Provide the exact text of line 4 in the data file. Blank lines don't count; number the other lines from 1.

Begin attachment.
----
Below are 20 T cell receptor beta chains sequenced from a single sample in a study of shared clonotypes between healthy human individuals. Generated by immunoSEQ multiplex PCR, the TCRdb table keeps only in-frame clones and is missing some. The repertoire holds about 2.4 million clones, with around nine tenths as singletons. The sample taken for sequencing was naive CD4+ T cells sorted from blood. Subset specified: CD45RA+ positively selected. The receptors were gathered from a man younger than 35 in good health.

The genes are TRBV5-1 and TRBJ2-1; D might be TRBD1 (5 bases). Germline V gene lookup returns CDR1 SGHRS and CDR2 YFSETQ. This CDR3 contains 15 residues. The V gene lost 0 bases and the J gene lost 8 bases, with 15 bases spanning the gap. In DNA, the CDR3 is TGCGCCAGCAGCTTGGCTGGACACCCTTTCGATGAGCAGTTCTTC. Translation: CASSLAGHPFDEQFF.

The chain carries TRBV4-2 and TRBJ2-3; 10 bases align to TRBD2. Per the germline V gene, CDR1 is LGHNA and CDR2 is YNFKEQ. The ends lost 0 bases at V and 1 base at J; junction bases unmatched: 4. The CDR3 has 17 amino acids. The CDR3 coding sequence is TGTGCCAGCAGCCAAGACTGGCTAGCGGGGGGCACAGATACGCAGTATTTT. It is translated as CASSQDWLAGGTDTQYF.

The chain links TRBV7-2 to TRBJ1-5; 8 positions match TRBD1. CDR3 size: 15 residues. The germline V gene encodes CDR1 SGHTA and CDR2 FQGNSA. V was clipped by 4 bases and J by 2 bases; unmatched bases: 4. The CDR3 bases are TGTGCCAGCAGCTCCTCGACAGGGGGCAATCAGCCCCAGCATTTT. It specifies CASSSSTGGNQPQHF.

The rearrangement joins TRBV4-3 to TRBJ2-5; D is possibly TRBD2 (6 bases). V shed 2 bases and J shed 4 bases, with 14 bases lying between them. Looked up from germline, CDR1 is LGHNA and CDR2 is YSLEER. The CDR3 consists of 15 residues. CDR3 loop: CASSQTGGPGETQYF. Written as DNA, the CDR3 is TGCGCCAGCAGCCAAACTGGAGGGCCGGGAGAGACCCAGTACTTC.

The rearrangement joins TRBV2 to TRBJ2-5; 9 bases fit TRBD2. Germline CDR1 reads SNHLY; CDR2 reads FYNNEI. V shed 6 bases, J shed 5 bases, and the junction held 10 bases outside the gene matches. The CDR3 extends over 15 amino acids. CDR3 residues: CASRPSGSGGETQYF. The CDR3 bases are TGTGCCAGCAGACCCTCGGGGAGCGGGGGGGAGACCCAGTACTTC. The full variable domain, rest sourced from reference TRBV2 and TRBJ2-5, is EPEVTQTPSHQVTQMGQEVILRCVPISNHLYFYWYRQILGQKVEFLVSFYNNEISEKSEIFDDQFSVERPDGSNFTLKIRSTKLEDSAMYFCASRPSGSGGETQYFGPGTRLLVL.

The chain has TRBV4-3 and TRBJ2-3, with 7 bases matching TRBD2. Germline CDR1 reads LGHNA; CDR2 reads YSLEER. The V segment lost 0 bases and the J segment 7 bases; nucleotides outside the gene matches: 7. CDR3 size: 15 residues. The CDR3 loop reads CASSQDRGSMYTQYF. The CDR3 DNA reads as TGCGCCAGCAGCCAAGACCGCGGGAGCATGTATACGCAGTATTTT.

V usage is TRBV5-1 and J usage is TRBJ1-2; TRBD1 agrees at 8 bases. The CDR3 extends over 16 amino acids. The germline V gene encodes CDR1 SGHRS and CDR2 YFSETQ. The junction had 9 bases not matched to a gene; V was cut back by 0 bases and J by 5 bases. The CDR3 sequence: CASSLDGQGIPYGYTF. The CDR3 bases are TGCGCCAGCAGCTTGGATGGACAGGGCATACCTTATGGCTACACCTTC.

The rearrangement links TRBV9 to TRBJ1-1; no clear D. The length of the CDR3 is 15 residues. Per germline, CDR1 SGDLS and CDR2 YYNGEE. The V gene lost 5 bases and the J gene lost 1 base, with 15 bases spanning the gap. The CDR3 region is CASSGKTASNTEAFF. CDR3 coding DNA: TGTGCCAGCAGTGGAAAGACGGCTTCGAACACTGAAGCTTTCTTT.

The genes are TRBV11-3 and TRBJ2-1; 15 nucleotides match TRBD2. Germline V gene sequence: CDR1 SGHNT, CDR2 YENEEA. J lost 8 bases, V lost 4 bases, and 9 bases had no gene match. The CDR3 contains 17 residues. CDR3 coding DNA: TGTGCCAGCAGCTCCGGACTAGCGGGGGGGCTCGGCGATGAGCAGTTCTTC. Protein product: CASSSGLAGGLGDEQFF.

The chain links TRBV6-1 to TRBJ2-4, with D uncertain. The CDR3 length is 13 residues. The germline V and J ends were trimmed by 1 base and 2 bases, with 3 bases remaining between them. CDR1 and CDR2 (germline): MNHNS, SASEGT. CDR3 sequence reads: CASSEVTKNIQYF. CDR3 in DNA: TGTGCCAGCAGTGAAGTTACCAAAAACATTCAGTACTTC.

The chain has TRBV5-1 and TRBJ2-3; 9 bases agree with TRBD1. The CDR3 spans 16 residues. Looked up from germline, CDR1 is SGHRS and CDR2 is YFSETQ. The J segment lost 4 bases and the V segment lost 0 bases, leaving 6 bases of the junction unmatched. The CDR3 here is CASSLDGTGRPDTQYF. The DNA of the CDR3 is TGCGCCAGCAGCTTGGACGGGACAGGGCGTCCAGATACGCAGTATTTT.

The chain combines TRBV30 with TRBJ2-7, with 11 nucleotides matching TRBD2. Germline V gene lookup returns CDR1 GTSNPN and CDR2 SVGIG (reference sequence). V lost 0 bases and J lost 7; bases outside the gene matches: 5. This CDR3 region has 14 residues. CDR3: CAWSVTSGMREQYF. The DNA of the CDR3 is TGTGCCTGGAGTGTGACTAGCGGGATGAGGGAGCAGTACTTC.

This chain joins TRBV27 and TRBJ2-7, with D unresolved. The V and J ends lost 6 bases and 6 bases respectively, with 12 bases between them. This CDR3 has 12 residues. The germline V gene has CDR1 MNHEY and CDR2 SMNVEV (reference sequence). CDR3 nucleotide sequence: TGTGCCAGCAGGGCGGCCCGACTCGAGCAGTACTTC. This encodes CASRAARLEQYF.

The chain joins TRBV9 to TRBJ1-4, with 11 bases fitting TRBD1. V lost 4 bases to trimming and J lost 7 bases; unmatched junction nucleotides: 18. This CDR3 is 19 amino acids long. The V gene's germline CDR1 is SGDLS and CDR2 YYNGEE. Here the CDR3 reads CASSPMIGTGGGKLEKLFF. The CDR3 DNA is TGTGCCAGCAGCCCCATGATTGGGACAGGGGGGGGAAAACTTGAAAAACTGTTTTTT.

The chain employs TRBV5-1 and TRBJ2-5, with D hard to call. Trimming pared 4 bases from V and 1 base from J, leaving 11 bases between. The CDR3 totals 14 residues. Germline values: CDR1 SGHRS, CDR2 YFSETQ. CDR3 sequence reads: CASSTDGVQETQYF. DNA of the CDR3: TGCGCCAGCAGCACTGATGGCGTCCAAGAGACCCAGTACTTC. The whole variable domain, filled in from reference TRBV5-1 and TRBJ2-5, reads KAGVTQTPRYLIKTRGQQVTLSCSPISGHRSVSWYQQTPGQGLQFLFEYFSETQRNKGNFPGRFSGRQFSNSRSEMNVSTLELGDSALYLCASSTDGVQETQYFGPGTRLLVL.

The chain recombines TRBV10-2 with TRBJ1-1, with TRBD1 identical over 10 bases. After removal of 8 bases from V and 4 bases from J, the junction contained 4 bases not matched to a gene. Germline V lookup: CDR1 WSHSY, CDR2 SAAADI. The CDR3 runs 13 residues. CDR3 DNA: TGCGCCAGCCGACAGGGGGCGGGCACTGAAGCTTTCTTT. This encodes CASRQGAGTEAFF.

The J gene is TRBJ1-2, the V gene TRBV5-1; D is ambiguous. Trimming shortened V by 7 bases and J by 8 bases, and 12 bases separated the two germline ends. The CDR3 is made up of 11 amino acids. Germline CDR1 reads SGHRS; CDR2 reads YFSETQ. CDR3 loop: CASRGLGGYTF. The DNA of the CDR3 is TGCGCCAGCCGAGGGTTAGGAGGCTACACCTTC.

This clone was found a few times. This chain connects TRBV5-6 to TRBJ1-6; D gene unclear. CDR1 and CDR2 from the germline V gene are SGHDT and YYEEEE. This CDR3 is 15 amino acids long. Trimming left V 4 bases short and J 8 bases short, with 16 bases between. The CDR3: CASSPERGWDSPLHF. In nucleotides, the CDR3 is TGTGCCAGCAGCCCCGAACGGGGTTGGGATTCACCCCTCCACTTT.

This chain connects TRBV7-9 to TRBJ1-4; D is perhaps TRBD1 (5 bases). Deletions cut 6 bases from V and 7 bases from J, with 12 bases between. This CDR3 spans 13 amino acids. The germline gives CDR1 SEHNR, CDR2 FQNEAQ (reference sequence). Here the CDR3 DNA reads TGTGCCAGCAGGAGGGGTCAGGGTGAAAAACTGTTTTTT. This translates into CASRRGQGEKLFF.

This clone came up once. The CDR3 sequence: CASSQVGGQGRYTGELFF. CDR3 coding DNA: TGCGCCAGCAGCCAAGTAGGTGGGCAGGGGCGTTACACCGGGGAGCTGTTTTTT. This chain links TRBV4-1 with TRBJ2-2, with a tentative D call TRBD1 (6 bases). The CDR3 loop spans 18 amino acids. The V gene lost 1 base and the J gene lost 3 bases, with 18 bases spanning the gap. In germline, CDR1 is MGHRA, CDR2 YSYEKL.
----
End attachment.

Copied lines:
The chain links TRBV7-2 to TRBJ1-5; 8 positions match TRBD1. CDR3 size: 15 residues. The germline V gene encodes CDR1 SGHTA and CDR2 FQGNSA. V was clipped by 4 bases and J by 2 bases; unmatched bases: 4. The CDR3 bases are TGTGCCAGCAGCTCCTCGACAGGGGGCAATCAGCCCCAGCATTTT. It specifies CASSSSTGGNQPQHF.